On Monday I published my article announcing that I was going to spend a month wearing two fitness bands: The Fitbit Charge (on my right hand) and the Microsoft Band 2 (on my left hand). In truth I picked them both up and started wearing them on Saturday, so as I sit here (Monday evening) I have a couple of days from which to give my first impressions. Here they are!
The Microsoft Band is the clear winner here. I appreciate the craftsmanship of both devices – both can be mistaken for a bracelet if you are not paying attention – but whereas the Charge comes in four sizes (and you cannot buy the XL in stores) the Band comes as one-size-fits-all, with an extremely comfortable, ergonomic metal clasp that snaps in and then allows you to resize to your comfort. Additionally the Fitbit strap is a cheaper rubber material, and the clasp is just two rubber clips that you have to push in tight.
Even before I left the store I knew that the Fitbit Charge was going to win this category – Andrew (the store rep) told me that I would have to charge the Band every two days, and the Charge would last five to seven days. Andrew’s solution was that he charges it while he watches TV at night; I charged both devices on Saturday, but did not give either a full charge. The Band died on Monday morning, and I had to charge it in my car again. The Charge is still going, and if my experience with Fitbit is any indicator the charge will last most of the week.
Winner: Fitbit Charge
I have a love/hate relationship with charging Fitbit devices. Every time I get a new device I have to change out the chargers… and as the devices evolve the charging solutions deteriorate. The Fitbit Surge had the flimsiest charging cable I’ve ever used for any device… you had to balance the watch just so in order for it to charge.
The Charge has a better cable than the Surge did… but not by much. When I plugged it in to charge at the Microsoft Store (as I wrote my first piece) it did stay put. The cable is certainly flimsy – could easily be mistaken for a non-standard phone cable – but for this sort of device we have to weigh the benefits of weight versus requirement. It is sufficient… so far.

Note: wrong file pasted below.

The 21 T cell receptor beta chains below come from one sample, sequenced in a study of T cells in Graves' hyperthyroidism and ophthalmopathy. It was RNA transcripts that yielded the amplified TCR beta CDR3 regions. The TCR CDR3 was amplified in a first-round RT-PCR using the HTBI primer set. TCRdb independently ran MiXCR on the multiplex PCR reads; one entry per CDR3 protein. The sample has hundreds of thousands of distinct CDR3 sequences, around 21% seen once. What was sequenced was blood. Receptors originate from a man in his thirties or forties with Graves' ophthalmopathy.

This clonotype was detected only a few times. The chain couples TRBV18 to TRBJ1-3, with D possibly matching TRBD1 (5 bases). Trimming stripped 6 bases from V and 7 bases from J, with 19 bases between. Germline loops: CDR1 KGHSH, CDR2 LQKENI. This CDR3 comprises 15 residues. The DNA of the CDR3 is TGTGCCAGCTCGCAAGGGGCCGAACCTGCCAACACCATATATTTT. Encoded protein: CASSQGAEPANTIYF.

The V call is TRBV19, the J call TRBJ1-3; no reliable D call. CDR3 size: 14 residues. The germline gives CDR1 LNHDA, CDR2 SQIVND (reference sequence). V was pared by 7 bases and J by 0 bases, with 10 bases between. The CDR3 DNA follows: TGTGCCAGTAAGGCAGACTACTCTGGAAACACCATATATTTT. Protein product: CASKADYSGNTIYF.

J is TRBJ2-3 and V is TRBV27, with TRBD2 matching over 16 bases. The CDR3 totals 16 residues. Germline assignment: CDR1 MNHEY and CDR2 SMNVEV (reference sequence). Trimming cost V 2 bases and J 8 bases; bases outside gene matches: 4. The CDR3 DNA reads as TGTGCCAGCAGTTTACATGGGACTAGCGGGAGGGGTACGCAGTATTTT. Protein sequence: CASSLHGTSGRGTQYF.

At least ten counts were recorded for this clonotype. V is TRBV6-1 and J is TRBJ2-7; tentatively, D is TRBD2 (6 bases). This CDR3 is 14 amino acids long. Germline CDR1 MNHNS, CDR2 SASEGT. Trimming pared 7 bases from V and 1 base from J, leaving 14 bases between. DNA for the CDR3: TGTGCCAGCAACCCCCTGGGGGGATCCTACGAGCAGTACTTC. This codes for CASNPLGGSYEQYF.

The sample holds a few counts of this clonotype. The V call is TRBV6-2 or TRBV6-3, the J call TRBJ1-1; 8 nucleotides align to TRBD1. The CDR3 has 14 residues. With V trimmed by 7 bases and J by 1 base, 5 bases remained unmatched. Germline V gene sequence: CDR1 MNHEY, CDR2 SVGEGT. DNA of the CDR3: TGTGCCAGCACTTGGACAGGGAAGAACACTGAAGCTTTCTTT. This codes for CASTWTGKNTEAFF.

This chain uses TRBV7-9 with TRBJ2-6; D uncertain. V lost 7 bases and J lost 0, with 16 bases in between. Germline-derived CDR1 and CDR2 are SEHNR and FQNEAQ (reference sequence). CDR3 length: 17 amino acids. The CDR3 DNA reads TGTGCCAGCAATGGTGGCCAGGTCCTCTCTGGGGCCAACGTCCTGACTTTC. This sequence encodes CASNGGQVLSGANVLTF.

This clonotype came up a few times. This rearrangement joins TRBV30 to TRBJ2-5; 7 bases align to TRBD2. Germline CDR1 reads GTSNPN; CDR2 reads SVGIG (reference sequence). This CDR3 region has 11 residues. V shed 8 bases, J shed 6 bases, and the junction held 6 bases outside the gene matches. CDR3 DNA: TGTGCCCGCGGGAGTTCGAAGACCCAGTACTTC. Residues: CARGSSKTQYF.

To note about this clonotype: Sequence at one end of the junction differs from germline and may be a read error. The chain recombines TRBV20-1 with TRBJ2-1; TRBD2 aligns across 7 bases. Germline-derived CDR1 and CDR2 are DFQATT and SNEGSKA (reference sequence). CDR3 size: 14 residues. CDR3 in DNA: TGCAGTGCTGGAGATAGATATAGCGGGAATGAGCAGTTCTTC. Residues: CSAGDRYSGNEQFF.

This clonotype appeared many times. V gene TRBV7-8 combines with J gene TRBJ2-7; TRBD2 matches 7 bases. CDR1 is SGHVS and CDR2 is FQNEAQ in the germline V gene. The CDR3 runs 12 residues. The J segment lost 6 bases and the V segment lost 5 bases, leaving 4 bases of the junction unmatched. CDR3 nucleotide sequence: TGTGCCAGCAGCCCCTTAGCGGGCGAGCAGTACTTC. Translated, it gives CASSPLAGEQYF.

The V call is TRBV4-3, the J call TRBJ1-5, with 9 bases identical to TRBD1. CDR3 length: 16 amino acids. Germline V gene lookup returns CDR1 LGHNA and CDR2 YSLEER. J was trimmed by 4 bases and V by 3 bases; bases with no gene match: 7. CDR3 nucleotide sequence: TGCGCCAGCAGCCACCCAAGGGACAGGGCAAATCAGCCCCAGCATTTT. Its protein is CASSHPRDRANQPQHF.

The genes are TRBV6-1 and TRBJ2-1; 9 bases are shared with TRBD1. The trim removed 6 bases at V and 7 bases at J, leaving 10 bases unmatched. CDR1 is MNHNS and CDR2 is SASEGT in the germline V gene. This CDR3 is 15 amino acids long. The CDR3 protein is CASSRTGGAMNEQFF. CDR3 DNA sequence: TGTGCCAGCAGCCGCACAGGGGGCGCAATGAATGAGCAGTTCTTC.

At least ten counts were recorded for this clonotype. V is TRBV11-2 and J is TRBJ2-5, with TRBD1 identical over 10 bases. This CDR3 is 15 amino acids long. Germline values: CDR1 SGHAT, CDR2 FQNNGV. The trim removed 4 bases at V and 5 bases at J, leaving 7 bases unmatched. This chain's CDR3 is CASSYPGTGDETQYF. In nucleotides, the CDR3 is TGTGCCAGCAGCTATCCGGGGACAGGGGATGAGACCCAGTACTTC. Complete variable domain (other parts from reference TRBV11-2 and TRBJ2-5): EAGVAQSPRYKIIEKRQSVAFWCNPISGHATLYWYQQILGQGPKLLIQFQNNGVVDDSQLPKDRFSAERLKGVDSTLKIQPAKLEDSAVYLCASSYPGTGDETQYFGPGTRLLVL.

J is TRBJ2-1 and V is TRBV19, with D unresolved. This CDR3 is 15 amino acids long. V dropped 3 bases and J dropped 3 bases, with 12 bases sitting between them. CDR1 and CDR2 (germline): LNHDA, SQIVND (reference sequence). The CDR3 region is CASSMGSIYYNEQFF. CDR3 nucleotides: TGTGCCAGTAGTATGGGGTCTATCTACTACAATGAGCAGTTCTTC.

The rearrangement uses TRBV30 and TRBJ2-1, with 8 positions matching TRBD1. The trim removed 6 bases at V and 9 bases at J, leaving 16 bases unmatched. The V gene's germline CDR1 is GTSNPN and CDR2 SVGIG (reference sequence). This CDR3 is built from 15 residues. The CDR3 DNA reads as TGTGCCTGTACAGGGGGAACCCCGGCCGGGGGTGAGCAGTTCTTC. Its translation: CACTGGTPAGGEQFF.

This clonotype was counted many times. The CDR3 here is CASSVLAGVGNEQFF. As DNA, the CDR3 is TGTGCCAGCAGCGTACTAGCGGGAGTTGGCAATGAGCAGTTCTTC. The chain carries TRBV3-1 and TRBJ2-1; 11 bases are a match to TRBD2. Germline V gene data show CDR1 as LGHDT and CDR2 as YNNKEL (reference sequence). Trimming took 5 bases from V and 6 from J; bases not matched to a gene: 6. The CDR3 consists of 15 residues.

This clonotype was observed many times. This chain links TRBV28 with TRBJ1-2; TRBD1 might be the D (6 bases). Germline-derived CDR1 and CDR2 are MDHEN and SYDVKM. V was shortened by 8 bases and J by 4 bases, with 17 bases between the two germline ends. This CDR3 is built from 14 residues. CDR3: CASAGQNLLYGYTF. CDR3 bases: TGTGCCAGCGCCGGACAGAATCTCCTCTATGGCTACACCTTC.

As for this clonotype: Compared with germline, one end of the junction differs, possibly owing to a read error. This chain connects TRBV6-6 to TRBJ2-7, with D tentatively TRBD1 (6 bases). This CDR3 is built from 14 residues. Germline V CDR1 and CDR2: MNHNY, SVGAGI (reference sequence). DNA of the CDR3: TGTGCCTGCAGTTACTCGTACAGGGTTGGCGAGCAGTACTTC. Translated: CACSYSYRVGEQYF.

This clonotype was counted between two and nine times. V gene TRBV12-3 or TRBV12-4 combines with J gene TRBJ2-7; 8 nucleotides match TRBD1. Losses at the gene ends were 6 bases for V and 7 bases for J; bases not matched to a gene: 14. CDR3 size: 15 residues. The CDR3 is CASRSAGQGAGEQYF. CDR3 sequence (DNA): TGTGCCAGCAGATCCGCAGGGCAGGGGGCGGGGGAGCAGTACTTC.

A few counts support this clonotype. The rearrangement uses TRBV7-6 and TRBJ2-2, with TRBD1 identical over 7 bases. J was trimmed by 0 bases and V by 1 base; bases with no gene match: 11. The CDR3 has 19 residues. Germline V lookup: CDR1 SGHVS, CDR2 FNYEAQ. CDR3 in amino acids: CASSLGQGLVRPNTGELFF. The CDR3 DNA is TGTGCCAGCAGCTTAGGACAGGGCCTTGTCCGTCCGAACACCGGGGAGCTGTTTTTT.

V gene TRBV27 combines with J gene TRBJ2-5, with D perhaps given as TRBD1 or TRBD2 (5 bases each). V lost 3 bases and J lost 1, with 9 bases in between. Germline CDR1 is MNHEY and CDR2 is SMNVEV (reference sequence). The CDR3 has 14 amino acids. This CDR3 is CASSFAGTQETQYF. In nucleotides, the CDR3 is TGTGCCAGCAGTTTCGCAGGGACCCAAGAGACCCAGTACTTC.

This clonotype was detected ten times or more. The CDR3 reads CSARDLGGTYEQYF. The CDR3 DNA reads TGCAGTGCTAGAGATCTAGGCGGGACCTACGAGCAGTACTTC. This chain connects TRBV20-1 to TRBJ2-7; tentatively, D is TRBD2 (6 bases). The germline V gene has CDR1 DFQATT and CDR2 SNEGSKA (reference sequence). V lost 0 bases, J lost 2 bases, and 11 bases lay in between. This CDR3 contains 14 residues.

The Band, on the other hand, has a solid cable with a quasi-dock that does not plug in to the back of the watch, rather it clips magnetically to the metallic clasp. Of course, this means that there are wires running through your device’s band… but if the band is cut off your arm you likely have more important issues to contend with.
Winner: Microsoft Band
I want to reserve judgement on this category for a few reasons. I have been using the Fitbit app for iPhone for over two years, and the Windows 8/10 app for even longer than that. The first time I downloaded Microsoft Health for the iPhone was… well, Saturday evening. I have not yet looked at it on Windows 10 yet… but I will.
I will say that I was less than impressed with the pairing process of the Charge… my phone found it okay, but then crashed while the device was updating, and needed several retries to get it working… and only after I paired it with my Windows 10 machine did it finally work properly. However once that was done it did add the steps I had taken before surrendering my Fitbit Surge (I synced it immediately before giving it back) and the steps I took with the Charge before it synced. I think I’ll give it a pass on this one… but only because I lived with Windows Vista and learned to accept things not always working right the first five times.
Syncing my Microsoft Band onto my iPhone was easy… I downloaded the app (Microsoft Health) from the App Store and then followed the instructions to pair it on the device. It took seconds and worked flawlessly. I have not spent a lot of time getting to know the app (nor have I downloaded the equivalent on my Surface yet) but I will… and until then I will reserve judgement.
The Band is going to be the clear winner here because I probably should be wearing the XL size of Charge, but the store only sells Large. However again, this is my fault so I do not blame Fitbit
This is not a fair comparison… if I was comparing the Fitbit Surge against the Microsoft Band it would be fair… and I think the Band would still win based on its crisp and clear multi-colour display, making excellent use of less real estate for a truly incredible result. However it is probably still not a fair comparison… Microsoft has throngs of people working in User Experience (UX) for myriad devices while the Fitbit team is likely a fraction of the Microsoft UX guys. Still and all, I do appreciate that for $80 less the Band takes a solid win over the Surge.
Winner: Microsoft Band
It is 6:30pm in Oakville, and according to my Microsoft Band I have taken 5,208 steps while climbing the equivalent of 16 flights of stairs. According to my Fitbit Charge, I’ve taken 5,916 steps while climbing the equivalent of 11 flights of stairs. What accounts for this amazing imbalance? Simple… The Band’s battery died this morning, so while I did charge it in the car, I got out of the car and ran several errands before putting it back on. What accounts for it registering more flights of stairs? I don’t know… possibly it considers a flight of stairs to be 15 stairs while Fitbit is 20… I don’t know. I will have to get on a treadmill at the gym tomorrow to determine which is more accurate.
If I had to take back one of the devices today it would be the Fitbit Charge, but it would be close… and don’t forget, while the Band may be more device, it is also double the cost. I have not yet been to the gym with these devices, and that will come tomorrow. I’ll let you know how that goes!